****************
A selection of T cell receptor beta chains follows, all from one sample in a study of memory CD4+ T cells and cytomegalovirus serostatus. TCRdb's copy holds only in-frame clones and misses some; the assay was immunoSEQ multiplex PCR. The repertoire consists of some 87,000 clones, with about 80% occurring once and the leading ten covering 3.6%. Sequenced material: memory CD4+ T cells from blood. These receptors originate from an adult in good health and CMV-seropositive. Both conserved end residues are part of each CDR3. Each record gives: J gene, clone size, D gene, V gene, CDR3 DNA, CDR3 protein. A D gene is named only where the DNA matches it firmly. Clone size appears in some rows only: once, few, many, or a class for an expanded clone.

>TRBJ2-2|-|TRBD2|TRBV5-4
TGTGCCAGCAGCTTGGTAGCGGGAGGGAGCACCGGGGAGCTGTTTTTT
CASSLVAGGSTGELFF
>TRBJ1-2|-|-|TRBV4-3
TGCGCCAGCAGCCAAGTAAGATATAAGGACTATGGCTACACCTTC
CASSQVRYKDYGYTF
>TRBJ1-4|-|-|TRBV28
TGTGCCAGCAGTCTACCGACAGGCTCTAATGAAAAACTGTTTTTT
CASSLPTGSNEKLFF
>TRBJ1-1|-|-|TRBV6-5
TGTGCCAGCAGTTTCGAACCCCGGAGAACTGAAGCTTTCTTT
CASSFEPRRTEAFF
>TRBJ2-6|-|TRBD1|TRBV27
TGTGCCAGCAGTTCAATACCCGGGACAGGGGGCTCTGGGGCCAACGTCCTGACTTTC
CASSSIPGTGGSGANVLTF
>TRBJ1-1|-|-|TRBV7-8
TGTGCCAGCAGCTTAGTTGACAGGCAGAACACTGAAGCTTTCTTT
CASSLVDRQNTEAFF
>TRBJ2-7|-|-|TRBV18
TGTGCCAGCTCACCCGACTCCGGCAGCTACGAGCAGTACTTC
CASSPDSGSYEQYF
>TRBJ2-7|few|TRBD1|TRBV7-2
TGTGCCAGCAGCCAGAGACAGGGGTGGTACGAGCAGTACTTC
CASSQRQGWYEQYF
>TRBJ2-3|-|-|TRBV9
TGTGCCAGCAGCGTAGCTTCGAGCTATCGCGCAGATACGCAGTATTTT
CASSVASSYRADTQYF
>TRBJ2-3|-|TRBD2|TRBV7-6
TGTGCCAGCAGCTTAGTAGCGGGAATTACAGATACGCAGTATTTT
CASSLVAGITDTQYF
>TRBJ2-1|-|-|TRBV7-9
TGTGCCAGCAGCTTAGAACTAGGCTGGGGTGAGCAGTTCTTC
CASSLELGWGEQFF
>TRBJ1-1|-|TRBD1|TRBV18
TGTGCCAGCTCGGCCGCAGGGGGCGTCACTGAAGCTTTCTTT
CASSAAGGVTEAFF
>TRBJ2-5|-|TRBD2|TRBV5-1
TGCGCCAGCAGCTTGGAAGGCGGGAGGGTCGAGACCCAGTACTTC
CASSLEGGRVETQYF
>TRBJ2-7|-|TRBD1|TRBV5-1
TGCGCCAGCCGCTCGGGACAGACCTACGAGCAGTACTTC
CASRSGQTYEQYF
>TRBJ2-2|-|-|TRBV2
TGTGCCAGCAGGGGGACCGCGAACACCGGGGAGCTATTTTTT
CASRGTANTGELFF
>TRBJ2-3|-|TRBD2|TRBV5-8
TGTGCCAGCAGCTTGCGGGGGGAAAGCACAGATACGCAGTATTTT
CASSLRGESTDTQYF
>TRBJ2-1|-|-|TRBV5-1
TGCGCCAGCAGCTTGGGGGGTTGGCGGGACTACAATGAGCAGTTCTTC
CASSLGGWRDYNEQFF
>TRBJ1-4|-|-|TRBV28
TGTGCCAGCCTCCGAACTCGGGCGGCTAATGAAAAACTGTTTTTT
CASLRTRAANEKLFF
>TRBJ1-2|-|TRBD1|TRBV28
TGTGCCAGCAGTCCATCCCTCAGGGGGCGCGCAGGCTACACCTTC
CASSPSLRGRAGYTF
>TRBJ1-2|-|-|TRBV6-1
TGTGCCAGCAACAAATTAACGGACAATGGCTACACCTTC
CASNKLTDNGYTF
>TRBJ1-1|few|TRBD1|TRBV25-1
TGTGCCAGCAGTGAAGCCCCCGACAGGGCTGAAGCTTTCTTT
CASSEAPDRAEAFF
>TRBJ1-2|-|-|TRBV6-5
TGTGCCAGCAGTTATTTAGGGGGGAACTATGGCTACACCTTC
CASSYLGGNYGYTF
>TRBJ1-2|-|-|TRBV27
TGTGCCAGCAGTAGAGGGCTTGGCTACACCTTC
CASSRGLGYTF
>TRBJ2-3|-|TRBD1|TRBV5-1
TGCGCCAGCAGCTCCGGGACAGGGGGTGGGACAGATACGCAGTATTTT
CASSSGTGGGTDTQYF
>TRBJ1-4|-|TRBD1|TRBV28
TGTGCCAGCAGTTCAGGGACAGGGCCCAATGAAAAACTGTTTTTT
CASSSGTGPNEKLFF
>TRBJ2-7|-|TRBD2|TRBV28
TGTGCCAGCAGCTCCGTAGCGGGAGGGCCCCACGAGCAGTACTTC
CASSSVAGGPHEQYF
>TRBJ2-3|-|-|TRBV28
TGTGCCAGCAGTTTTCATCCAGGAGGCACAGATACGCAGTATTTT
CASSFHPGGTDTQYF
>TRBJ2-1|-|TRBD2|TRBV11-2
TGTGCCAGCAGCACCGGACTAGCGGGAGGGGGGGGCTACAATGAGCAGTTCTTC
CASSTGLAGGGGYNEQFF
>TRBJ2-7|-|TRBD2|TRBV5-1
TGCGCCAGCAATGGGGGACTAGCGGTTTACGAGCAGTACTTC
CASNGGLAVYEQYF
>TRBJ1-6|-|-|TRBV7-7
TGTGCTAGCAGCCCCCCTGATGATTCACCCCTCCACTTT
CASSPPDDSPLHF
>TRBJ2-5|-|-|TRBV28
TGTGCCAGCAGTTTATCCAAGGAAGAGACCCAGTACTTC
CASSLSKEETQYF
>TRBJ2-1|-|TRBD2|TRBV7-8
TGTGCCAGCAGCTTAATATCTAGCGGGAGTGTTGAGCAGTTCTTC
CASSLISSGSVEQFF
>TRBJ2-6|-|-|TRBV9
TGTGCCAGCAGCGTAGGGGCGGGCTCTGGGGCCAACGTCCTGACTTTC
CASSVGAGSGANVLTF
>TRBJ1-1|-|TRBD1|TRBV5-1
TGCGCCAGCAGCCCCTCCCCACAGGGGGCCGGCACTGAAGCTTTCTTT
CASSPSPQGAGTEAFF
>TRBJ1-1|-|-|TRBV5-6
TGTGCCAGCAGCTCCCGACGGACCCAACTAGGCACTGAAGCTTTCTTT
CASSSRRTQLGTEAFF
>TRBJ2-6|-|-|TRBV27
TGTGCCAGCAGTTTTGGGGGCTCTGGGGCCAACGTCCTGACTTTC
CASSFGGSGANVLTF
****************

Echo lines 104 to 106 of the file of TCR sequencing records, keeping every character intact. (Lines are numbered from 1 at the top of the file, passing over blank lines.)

>TRBJ1-1|-|-|TRBV5-6
TGTGCCAGCAGCTCCCGACGGACCCAACTAGGCACTGAAGCTTTCTTT
CASSSRRTQLGTEAFF